Monday, June 21, 2010

National Trust for Historic Preservation Awards Gwinnett Environmental & Heritage Center Foundation A Preservation Grant from The Cynthia Woods Mitchell Fund for Historic Interiors

Grant Will Go Towards Chesser-Williams House Project

The Gwinnett Environmental & Heritage Center Foundation was awarded a $10,000.00 grant by the National Trust for Historic Preservation from its Cynthia Woods Mitchell Fund for Historic Interiors. The seed grant funds will be used to assist in preserving the rare, historic folk art paintings found in the Chesser-Williams House.

"These funds provide the foundation for important preservation work nationwide”, said David Brown, executive vice-president of the National Trust for Historic Preservation. “The grants go toward protecting the places that tell America’s story and they often trigger other preservation projects, further strengthening efforts to protect our country’s heritage and make our communities more livable."

The Chesser-Williams House is one of the oldest, surviving homes in Gwinnett County. The home was built in the mid 1800’s and still sits on its original foundation stones. The home was deeded to the Gwinnett Environmental & Heritage Center Foundation in 2008. It will be re-located to the campus of the Gwinnett Environmental & Heritage Center. Once restored, the Chesser-Williams House will be utilized as a teaching tool to showcase life in early Gwinnett.

The most significant feature of the home is the beautiful, hand painted folk art found on the exterior and interior. The artwork was painted in the late 1800’s and is attributed to an itinerant, German artist who was known to paint in exchange for room and board as he traveled from North Carolina to Texas.

“The Gwinnett Environmental & Heritage Center Foundation is honored to partner with the National Trust in preserving the Chesser-Williams House,” said Jason West, Director of Development. “The best way for people to gain an appreciation for the past is to make it relevant to their daily lives. Once completed, this house will provide Gwinnett and the surrounding area with an interpretative, educational experience of the past that can be seen and touched.”

In 1997, a generous gift from George P. Mitchell established the Cynthia Woods Mitchell Fund for Historic Interiors in honor of his wife. The fund provides assistance in the preservation, restoration, and interpretation of historic interiors. Once a year, Mitchell Fund grants ranging from $2,500 to $10,000 are awarded to non-profit groups and public agencies. Over $135,000 were awarded in 2010. Grants must be matched at least dollar for dollar with public or private funds.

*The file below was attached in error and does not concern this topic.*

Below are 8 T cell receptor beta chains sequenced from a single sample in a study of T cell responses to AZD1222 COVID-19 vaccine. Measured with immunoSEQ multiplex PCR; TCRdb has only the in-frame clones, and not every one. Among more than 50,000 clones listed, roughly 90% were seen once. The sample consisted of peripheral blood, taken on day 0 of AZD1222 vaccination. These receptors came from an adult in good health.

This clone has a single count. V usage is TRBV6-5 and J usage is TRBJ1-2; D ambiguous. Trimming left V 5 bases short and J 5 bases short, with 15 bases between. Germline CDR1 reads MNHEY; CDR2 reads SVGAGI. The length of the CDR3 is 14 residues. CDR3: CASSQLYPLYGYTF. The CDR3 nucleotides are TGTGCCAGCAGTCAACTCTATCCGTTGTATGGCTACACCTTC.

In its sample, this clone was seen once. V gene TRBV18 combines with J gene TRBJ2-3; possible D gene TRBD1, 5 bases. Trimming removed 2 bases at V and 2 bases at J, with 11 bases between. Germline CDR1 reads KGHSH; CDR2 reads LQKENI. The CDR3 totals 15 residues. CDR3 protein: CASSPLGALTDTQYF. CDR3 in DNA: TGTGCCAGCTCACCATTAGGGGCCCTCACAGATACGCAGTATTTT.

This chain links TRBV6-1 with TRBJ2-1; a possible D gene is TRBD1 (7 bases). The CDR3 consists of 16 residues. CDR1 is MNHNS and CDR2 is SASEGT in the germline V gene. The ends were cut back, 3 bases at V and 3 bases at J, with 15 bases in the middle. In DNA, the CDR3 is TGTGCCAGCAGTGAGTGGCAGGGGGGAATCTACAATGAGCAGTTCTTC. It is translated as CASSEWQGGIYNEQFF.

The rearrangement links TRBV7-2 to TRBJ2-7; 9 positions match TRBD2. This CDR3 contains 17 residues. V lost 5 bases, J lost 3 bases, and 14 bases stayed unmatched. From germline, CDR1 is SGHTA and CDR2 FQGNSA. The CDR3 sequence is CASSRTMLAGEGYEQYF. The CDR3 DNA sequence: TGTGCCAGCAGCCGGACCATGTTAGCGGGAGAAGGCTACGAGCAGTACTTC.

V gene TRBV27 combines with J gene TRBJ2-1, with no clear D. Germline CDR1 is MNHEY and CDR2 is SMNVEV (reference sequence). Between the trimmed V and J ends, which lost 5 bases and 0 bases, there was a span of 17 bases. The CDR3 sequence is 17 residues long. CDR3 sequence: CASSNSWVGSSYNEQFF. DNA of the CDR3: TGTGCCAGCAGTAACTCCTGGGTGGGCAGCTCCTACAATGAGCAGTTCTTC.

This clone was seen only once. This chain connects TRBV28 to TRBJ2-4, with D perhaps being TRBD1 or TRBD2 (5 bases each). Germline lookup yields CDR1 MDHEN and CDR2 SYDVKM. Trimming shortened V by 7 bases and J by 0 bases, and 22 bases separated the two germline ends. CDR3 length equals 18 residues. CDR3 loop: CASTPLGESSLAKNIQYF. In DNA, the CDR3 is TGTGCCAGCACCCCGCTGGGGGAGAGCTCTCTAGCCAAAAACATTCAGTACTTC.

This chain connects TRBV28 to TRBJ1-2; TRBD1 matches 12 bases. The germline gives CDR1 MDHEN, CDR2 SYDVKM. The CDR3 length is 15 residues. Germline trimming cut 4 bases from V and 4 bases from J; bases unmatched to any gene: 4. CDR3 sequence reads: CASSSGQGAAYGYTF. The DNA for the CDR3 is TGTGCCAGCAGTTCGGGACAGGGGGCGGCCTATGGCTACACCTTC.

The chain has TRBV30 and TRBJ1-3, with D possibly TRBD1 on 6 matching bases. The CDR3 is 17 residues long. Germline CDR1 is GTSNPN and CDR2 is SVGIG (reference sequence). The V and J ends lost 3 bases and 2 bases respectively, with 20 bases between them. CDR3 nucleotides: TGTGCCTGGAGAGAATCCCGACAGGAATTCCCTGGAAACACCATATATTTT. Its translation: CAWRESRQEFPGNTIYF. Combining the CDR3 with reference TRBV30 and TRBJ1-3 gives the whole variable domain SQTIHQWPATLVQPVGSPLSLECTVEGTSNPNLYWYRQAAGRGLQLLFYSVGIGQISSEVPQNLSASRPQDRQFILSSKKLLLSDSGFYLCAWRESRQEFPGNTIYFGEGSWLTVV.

For more information on the Cynthia Woods Mitchell Fund for Historic Interiors, visit: www.PreservationNation.org/resources/find-funding/grants.

About the Gwinnett Environmental & Heritage Center Foundation

The Gwinnett Environmental & Heritage Center (Center) is a unique partnership among Gwinnett County, the Gwinnett County Public School System, the University of Georgia and the Gwinnett Environmental & Heritage Center Foundation. The Center provides an opportunity for more than 40,000 students and 25,000 community members annually to participate in interpretative, hand-on field studies and community based educational programming. The Gwinnett Environmental & Heritage Center Foundation is a not for profit 501(c)(3), whose purpose to support the mission and vision of the Center and to assist in raising needed funding for its various educational programs and exhibits.


About the National Trust for Historic Preservation 


The National Trust for Historic Preservation (www.PreservationNation.org) is a non-profit membership organization bringing people together to protect, enhance and enjoy the places that matter to them. By saving the places where great moments from history – and the important moments of everyday life – took place, the National Trust for Historic Preservation helps revitalize neighborhoods and communities, spark economic development and promote environmental sustainability. With headquarters in Washington, DC, eight regional and field offices, 29 historic sites, and partner organizations in 50 states, territories, and the District of Columbia, the National Trust for Historic Preservation provides leadership, education, advocacy and resources to a national network of people, organizations and local communities committed to saving places, connecting us to our history and collectively shaping the future of America’s stories.

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